Recently, at political events I attended, I came in contact with supporters of Ralph Nader and Green candidates. They held forth on how those candidates were “much better than Obama” because they took “much better positions.” What folks tried to explain to them was that it isn’t what you say but what you do that counts, that the huge people’s movement behind Obama could actually defeat the ultra-right and create conditions for real, progressive changes! Nader, Greens and others are just not in that position.

What came to mind, for me, was the tough strike of United Steelworkers of America shipyard workers at the Newport News Shipyard in Virginia, a decade and a half ago. At this huge struggle of over 9,000, mainly African American, shipyard workers, there was a particular white skilled worker, who described himself as a “progressive leftist,” who broke the picket line and scabbed throughout the strike. The union wasn’t “democratic,” wasn’t conducting a “militant enough” fight, or so he said. Therefore, he stated, he “had to go to work, and work to organize a more progressive union.” He actually drove to work, through our picket lines, in a vehicle with “Think Globally, Act Locally” and “Peace, Now” bumper stickers. He wore a peace symbol button and he talked about his support for a “progressive union movement.”

In a vacuum, his verbiage sounded pretty good. However, it was what he did that counted. And what hedid was scab on his union! What he did was weaken the all-important unity of the workers and give aid to the corporate enemy.

Working folks, the organized labor movement, learned long ago, through tough and bloody struggles, that the only way they could prevail over a powerful, entrenched corporate enemy was through building unbreakable unity. Even though there were bitter fights, even among different unions, in the Democratic primary this year, once the battle was joined against their main enemy, all have locked arms and are marching in lockstep together. The African American people’s struggle for civil rights had, at its core, the same lesson, that United We Stand and Divided We Fall!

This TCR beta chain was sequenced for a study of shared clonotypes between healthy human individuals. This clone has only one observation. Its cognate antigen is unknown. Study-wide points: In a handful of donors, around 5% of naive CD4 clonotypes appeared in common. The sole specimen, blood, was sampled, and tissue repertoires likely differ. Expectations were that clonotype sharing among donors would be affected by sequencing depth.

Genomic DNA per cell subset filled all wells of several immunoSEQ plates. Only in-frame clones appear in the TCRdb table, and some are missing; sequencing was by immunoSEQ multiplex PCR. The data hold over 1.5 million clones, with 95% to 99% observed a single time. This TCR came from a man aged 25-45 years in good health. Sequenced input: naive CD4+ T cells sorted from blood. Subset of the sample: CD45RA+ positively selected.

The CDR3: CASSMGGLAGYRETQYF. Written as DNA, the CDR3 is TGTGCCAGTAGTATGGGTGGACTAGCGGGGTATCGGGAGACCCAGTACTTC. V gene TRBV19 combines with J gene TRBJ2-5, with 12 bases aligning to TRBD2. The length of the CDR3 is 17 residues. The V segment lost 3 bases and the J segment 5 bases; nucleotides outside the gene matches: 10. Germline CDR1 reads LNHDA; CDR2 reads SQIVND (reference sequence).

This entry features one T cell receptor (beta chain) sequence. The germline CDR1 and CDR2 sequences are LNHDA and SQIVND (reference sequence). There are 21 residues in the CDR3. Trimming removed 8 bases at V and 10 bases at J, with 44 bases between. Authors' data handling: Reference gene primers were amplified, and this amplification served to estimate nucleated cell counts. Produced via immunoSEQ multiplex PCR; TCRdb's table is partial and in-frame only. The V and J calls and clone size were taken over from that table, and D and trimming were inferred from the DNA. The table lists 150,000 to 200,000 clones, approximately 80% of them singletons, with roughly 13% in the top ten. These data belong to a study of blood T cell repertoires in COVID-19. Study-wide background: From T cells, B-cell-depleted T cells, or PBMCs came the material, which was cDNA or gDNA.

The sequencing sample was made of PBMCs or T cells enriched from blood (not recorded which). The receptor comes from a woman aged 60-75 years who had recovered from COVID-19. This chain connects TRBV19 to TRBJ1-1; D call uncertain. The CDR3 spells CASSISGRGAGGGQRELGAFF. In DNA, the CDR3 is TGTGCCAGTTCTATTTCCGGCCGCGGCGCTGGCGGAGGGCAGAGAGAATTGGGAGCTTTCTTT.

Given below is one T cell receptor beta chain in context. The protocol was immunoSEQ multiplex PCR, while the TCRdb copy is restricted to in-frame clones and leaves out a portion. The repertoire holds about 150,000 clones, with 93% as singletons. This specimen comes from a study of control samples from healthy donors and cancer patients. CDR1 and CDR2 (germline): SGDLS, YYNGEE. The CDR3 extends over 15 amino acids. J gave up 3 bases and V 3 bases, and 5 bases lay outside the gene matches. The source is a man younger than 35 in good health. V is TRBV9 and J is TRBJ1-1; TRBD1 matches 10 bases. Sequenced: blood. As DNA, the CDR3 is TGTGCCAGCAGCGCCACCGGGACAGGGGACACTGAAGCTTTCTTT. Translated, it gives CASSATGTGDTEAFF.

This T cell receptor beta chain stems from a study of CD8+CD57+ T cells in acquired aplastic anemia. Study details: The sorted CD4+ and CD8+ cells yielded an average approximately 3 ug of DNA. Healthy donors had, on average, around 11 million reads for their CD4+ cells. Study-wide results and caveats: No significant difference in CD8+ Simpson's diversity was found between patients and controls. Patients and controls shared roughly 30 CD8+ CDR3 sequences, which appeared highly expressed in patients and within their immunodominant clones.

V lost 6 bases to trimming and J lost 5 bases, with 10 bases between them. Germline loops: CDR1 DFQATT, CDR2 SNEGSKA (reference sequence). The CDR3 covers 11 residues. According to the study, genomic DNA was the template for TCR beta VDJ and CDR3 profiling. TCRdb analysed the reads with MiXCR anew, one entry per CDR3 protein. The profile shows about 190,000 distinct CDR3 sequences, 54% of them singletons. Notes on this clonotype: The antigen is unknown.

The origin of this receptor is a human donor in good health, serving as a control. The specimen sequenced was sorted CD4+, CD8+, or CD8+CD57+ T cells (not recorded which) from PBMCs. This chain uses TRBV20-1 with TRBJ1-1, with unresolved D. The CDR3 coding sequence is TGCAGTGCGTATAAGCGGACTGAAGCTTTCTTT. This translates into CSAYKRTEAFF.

A century and a half ago, the fight to end the scourge of slavery in our nation taught that same lesson. Confronted with deeply entrenched slave power, which had selected every president before then, abolitionists were unable to dislodge them working by themselves. They built the Liberty Party as a political party based on the goal of immediate abolition of slavery. While morally “pure,” they were politically weak. They were unable to unite a wide enough coalition to defeat the slavocracy. Only when a wider new Republican Party, which united workers as well as northern capitalists, farmers and others interested in stopping the spread of slavery with abolitionists, was formed were they able to build a broad enough coalition to change the balance of forces and, ultimately, defeat slavery.

The people supporting Nader or Greens have never learned these lessons. They have no understanding of the strength of the entrenched corporate power around Bush/McCain. Unfortunately, they, likewise, have no understanding of or strategic approach toward winning real changes. Speaking in support of national health care is not the same as changing the balance of forces that can make it possible for the organized people’s movement to actually win that change.

What the balance of forces is at any particular time is what makes it possible to raise, and subsequently win, any specific issue. It is here, as well, that the forces around Nader, Greens and the ultra-left are wildly off base at this time. While the window of opportunity has opened, and the creation of a huge people’s front has been created around the Obama candidacy, making it possible to defeat the ultra-right and create the needed new balance of forces, these groups raise issues such as the right to run for office, inclusion in debates, etc. Again, while these are, in a political vacuum, good political issues, at this time with the balance of forces against the people, they are only a distraction — and unfortunately, one that could derail the people’s train!

It is true that there are many good, honest folks within those camps, people who are with the people’s movement on a number of other issues. Regrettably, today, they stand against the people. Hopefully, they will come around to supporting the needed changes when we are able to change the balance of forces.

Our job now is to unite and put every shoulder to the wheel, every resource available to the task of electing Obama and defeating the ultra-right. Only then can we go on the offense and actually build the struggles that can win health care for all, end the wars, win back labor’s right to organize, get a new green jobs program and win back pension rights!

Bruce Bostick is a retired steelworker and union activist in Columbus, Ohio.